People have a tendency to hope that an injury or ailment will simply go away on its own. They try to “walk it off” or “gut it out.” They figure that giving it time will help it heal without that trip to the doctor’s office.
This is often a waste of time. Hoping it goes away just means you’re neglecting the medical care you really need. Some injuries get worse over time, especially if you try to live the same way you did before it happened. For instance, you can absolutely make a minor back injury far worse by trying to lift something that is too heavy while you’re at work.
To help you know how to proceed when you get hurt, here are a few warning signs that mean your injury is bad enough that you need to set up a medical appointment.
1. It inhibits natural motion
For instance, you hurt your leg and now you cannot walk. Perhaps you can limp around, but your natural motion brings constant pain. It does not fade. When other people see you, they can tell that you got hurt before you even tell them what happened.
2. You can pinpoint the moment of the injury
There is no question about when you got hurt. You can tell the story, you remember the exact moment, and you knew you got hurt instantly. Maybe you felt your back give out when you picked something up; maybe you slipped on the stairs and felt your ankle twist as you caught yourself.
3. Injured muscles have divots or bruises
A minor muscle injury may bring pain that gradually heals on its own. If you rip enough fiber, though, you may see a small divot or indent in your muscle. You may notice bruising under the skin. This indicates that it’s a serious muscle injury, not a minor pull.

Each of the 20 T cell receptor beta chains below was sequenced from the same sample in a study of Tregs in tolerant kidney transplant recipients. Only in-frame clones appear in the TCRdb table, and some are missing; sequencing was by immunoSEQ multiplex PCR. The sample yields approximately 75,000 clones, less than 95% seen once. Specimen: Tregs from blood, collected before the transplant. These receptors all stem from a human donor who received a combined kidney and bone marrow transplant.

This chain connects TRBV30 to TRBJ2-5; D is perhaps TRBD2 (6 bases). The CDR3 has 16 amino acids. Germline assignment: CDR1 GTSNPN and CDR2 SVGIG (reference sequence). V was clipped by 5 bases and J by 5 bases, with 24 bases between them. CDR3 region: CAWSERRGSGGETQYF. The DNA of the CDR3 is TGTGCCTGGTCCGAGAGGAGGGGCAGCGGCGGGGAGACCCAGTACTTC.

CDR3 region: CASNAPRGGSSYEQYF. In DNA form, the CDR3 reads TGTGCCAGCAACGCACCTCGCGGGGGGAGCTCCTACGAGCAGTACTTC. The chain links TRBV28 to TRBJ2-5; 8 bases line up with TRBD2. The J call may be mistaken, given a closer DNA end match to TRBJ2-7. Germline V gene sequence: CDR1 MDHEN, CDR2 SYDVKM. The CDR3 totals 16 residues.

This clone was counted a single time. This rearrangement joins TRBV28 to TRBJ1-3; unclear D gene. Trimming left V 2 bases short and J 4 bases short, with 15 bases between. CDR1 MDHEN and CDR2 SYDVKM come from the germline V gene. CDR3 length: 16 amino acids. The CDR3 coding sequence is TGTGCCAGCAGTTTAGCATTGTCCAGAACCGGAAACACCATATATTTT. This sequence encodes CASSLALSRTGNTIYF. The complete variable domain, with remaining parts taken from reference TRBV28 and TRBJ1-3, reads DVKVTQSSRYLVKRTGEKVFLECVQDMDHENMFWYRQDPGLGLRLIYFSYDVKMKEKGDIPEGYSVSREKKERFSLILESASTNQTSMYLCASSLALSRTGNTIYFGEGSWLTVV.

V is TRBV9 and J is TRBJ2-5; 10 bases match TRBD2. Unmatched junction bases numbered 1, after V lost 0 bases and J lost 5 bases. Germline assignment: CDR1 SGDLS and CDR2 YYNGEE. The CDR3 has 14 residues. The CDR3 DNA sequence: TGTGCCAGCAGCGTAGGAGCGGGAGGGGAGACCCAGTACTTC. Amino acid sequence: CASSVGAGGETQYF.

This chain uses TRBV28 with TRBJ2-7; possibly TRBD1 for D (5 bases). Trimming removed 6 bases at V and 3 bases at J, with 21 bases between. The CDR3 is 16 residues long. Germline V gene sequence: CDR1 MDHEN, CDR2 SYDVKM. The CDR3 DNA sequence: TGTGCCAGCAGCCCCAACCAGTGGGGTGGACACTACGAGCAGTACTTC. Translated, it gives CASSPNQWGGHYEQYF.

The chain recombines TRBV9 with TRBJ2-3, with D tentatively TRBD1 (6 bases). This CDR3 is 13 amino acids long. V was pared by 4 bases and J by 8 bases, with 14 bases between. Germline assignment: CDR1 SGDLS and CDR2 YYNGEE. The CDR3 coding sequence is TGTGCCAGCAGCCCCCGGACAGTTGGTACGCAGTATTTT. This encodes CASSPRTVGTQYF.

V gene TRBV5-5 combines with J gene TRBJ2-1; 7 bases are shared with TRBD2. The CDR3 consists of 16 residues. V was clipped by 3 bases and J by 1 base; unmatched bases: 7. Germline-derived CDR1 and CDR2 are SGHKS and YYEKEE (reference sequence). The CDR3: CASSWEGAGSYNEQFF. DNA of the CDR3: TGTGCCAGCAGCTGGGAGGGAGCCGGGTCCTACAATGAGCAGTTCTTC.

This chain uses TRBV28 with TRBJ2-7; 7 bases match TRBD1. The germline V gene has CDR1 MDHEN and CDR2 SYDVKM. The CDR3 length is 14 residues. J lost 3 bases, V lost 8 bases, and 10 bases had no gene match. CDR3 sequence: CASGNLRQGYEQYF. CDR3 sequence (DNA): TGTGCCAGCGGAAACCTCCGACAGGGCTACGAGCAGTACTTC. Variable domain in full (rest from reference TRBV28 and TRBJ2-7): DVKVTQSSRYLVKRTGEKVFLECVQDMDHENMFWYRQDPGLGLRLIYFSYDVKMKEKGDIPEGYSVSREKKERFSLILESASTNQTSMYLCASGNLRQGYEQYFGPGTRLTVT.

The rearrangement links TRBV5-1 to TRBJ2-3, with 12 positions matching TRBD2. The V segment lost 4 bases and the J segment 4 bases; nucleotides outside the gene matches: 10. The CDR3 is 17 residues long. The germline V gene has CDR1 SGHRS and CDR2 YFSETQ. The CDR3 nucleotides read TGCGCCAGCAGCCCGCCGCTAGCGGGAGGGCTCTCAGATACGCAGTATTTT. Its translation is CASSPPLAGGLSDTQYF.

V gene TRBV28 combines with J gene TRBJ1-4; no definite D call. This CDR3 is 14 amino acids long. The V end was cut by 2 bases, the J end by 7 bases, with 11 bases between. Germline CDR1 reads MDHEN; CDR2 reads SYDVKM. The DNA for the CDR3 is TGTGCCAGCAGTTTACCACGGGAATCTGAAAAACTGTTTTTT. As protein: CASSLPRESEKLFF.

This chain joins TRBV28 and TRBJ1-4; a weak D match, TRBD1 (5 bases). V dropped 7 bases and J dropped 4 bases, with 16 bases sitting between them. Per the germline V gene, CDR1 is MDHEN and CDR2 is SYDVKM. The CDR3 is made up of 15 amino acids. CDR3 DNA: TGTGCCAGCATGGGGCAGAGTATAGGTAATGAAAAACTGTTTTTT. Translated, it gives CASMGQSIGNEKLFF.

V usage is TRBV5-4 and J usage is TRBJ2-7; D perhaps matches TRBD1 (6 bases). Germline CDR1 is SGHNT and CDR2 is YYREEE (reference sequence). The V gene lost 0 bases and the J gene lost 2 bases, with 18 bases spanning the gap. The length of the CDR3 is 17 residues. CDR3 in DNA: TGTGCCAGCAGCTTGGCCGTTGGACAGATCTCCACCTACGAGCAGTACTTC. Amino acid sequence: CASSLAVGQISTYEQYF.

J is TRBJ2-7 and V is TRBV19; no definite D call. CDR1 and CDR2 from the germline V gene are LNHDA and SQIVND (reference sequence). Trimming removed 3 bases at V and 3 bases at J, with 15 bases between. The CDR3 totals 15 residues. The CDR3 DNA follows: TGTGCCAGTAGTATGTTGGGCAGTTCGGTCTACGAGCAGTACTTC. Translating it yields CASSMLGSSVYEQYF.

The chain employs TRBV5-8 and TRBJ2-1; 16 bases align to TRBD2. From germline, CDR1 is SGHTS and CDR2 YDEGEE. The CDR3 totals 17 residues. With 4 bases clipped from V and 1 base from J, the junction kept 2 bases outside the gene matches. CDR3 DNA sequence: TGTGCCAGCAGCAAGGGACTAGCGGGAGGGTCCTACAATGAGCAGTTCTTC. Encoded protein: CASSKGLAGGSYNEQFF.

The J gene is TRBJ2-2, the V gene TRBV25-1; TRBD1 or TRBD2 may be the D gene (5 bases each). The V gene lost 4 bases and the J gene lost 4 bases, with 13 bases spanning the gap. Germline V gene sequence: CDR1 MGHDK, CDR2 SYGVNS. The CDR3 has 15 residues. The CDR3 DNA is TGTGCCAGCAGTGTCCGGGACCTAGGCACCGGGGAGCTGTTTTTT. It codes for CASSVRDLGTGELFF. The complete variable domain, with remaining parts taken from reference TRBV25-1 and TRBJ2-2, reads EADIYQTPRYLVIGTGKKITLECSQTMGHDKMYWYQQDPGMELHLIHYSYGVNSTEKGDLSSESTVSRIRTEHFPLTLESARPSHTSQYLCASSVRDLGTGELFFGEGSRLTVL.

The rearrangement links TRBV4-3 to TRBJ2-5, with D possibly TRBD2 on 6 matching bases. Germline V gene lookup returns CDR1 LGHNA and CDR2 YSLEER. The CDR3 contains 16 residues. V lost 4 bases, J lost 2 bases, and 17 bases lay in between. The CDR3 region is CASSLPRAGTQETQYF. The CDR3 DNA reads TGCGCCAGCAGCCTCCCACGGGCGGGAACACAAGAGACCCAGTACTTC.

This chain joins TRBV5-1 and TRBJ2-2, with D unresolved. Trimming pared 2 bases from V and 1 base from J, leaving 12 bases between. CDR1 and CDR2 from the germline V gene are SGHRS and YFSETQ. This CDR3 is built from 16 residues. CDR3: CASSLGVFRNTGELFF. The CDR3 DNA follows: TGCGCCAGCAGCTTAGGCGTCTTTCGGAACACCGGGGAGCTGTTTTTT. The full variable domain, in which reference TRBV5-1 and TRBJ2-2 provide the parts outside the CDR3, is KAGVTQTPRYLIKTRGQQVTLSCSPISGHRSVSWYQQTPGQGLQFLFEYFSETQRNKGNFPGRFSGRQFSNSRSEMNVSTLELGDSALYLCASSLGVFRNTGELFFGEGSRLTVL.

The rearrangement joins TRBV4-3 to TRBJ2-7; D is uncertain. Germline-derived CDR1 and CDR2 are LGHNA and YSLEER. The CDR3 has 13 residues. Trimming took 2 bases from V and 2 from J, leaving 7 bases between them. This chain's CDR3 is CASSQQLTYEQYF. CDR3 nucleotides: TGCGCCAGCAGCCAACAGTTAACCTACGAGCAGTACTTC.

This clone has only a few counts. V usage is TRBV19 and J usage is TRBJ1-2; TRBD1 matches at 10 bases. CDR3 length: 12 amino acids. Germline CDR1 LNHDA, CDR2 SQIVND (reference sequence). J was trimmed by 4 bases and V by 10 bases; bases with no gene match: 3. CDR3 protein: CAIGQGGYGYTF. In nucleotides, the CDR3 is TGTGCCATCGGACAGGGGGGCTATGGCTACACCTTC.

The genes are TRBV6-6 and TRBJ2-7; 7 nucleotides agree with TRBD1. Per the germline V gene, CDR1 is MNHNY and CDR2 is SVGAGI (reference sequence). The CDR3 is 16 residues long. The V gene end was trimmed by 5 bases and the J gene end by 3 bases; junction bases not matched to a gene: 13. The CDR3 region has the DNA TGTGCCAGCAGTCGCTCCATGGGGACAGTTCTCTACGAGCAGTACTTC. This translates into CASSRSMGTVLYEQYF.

4. A head injury leaves you with any symptoms at all
Take all head injuries seriously. The presence of any symptoms could mean you have a traumatic brain injury. Even a concussion is significant. Symptoms to watch out for include:
- Losing consciousness for even a few seconds
- Seeing double and having trouble focusing
- Having headaches, especially ones that get worse
- Feeling very sensitive to lights and sounds
- Feeling confused, perhaps unable to remember what day it is or where you are
- Suffering from nausea and/or dizziness
Again, take all head injuries seriously. These are among the most common issues that people try to “tough out,” but doing so is very risky.
Social Security options
If your injury leaves you with lasting issues, make sure you understand your potential rights to Social Security Disability. Having proper medical documentation is an important part of this process.